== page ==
The college football season is in full swing and the coaching carousel has been spinning. The latest rumors have Alabama’s Nick Saban set to retire from coaching, opening up a potential top head coaching job for the right candidate. With the help of Athlon Sports’ editors, we’ve put together a ranking of what they believe are the top 20 head coach jobs in college football.
The big question here isn’t whether the Crimson Tide has the best coaching job in college football, but rather if it’s the best coaching gig of all Power 5 programs (and maybe even all pro sports teams). The answer to that first part? Yes. Yes, it is.
Since 2007, Alabama has lost a total of 20 games (12 regular season and postseason combined), and outside of two national championships apiece for the Crimson Tide and LSU Tigers, no school has won more BCS or College Football Playoff crowns during that span. The king — excuse me — the emperor on campus in Tuscaloosa is Nick Saban, and despite a couple of hiccups in the past nine months, he has cemented his place among the sport’s coaching elite. No one would blame him if he decided it was time to leave — at least for a little while — but right now no other job opening could possibly be as appealing as what he has in Alabama.
The only thing that could potentially keep Saban in Tuscaloosa beyond his current contract, which runs through 2024, is if he decides to finally pursue a return to the NFL, but even then it’s hard to see him leaving for just any organization. So unless something drastic changes in the next few seasons, this job figures to remain at the top of a short list that includes a couple other SEC schools and maybe a few others in major conferences.
If there is a college football program with more resources than Alabama, it’s LSU. The Tigers have been an annual fixture in the top 15 since Nick Saban arrived from Baton Rouge in 2000. They’ve won a National Championship (2007) and played for another (2003). And most importantly, they’ve entered every season since Saban’s arrival with at least as good a chance as anyone else of winning the national title.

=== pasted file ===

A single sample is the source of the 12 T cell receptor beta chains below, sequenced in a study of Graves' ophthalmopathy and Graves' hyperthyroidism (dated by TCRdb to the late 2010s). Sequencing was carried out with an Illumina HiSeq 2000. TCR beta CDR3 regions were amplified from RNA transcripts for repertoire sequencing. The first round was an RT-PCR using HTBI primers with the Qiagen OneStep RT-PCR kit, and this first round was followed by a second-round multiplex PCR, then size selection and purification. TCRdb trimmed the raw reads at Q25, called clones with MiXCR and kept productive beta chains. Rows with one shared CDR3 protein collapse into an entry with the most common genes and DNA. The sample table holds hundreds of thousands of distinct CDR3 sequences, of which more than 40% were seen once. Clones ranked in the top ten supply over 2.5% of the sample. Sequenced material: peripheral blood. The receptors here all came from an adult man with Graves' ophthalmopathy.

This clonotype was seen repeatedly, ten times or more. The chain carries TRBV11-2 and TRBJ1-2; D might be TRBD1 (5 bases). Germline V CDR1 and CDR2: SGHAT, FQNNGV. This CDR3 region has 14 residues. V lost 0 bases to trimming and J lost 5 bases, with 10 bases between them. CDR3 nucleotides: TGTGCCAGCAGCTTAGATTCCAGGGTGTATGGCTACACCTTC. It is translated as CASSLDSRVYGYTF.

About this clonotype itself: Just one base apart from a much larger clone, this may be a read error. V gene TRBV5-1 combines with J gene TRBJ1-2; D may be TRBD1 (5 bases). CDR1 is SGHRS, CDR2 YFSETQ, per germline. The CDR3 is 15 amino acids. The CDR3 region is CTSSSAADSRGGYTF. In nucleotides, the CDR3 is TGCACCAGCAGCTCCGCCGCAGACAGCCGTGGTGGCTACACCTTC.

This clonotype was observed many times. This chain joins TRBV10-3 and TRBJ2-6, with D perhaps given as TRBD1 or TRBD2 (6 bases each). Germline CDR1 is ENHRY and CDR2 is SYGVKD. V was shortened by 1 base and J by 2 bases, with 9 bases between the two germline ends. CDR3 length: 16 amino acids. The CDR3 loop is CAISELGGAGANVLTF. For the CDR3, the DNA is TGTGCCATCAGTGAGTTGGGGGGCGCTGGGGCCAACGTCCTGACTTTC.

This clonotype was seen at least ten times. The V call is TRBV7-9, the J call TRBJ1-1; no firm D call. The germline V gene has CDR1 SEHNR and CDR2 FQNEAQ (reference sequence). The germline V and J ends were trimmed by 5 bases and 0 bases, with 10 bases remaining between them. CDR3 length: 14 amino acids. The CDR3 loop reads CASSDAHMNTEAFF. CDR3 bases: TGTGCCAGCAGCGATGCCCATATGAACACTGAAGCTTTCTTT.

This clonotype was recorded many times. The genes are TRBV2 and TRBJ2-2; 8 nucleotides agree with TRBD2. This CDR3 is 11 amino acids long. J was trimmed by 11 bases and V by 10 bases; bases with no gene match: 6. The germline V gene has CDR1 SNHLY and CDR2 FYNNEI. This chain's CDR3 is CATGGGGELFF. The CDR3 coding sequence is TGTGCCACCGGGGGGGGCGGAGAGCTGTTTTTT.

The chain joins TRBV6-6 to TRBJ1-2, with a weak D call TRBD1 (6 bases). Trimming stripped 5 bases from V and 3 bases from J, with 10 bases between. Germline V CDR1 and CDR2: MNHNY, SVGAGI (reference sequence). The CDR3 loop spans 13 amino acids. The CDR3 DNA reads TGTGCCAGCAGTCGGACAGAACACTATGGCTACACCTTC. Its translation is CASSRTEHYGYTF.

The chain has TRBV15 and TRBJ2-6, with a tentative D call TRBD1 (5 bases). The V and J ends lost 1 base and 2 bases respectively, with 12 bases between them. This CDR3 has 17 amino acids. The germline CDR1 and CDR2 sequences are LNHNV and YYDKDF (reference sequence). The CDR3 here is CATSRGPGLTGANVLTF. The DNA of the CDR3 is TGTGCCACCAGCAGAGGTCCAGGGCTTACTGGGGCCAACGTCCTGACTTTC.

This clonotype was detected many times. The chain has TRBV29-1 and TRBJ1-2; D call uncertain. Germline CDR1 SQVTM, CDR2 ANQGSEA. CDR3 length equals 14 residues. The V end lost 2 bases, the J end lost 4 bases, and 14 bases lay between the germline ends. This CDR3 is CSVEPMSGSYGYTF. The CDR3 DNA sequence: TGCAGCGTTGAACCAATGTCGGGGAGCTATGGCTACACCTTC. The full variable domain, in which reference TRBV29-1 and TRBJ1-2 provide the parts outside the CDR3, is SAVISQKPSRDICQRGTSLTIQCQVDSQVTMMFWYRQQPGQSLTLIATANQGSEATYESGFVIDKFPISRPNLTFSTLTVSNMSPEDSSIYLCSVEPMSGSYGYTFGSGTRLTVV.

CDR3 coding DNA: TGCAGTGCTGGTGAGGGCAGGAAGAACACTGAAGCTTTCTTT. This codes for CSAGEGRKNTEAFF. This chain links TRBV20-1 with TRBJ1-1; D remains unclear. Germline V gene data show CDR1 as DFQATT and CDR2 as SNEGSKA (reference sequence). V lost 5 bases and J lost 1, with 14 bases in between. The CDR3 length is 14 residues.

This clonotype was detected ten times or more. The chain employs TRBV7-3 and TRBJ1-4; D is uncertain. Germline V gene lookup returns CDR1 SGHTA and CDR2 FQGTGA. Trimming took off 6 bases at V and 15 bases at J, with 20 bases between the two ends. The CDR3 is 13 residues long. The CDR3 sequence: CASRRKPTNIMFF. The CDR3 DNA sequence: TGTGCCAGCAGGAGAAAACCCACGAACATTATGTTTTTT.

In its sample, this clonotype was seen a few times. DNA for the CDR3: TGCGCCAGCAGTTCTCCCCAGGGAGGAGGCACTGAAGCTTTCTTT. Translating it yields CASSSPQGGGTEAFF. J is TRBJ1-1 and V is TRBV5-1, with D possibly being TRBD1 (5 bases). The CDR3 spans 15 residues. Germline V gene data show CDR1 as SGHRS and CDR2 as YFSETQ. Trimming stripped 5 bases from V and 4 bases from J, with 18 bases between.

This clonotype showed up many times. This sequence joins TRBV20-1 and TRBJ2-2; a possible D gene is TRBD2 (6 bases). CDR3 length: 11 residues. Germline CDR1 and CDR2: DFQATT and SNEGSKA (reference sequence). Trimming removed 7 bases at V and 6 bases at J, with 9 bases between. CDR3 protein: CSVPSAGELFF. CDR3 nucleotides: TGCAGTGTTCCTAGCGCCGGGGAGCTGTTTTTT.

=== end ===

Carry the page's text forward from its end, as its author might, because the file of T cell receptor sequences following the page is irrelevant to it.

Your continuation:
Yes, LSU has had its share of disappointments — 2007 against Florida and 2011 vs. Alabama come to mind. In the past 10 seasons, LSU has lost a total of nine regular season games. Only twice have those defeats come against unranked foes (2007 to No. 21 Kentucky and 2008 to No. 12 Arkansas). On one hand that’s a sign of just how good this program has been during the past decade, especially when you consider that Alabama has lost 14 games during that same stretch. But on the other, the Tigers always seem to underachieve, especially in recent years.
The one thing all of those losses have in common is an inability to find a capable quarterback under center. It’s yet another position Saban excels at producing NFL players, but once they leave for the next level, LSU has typically failed to adequately replace them. Despite being limited by the coaching changes that have occurred since 2010, Les Miles has done a commendable job of making sure his program is still in the mix every year. The Tigers are coming off back-to-back trips to New Year’s Six bowls under Ed Orgeron and figure to be a factor once again in 2017 and beyond. LSU has many of the pieces it needs to win another national title as early as next year, but whether it finally does remains to be seen.
That Urban Meyer has found success at Ohio State is nothing new; what’s more interesting is how he’s done it. While he has built winners everywhere he’s been, none of his previous stops have started out on top. His first year at Bowling Green saw the Falcons go 3-9 in 2001. At Utah, they finished 8-5. Meyer moved to Florida in 2005 and promptly went 7-5 before winning the ’06 national championship with a 13-1 record.
The Buckeyes were coming off the Jim Tressel era, so it wasn’t as if Meyer was getting thrown into a complete rebuild, but he had to reset expectations. What makes Ohio State unique is that under Meyer, expectations haven’t changed.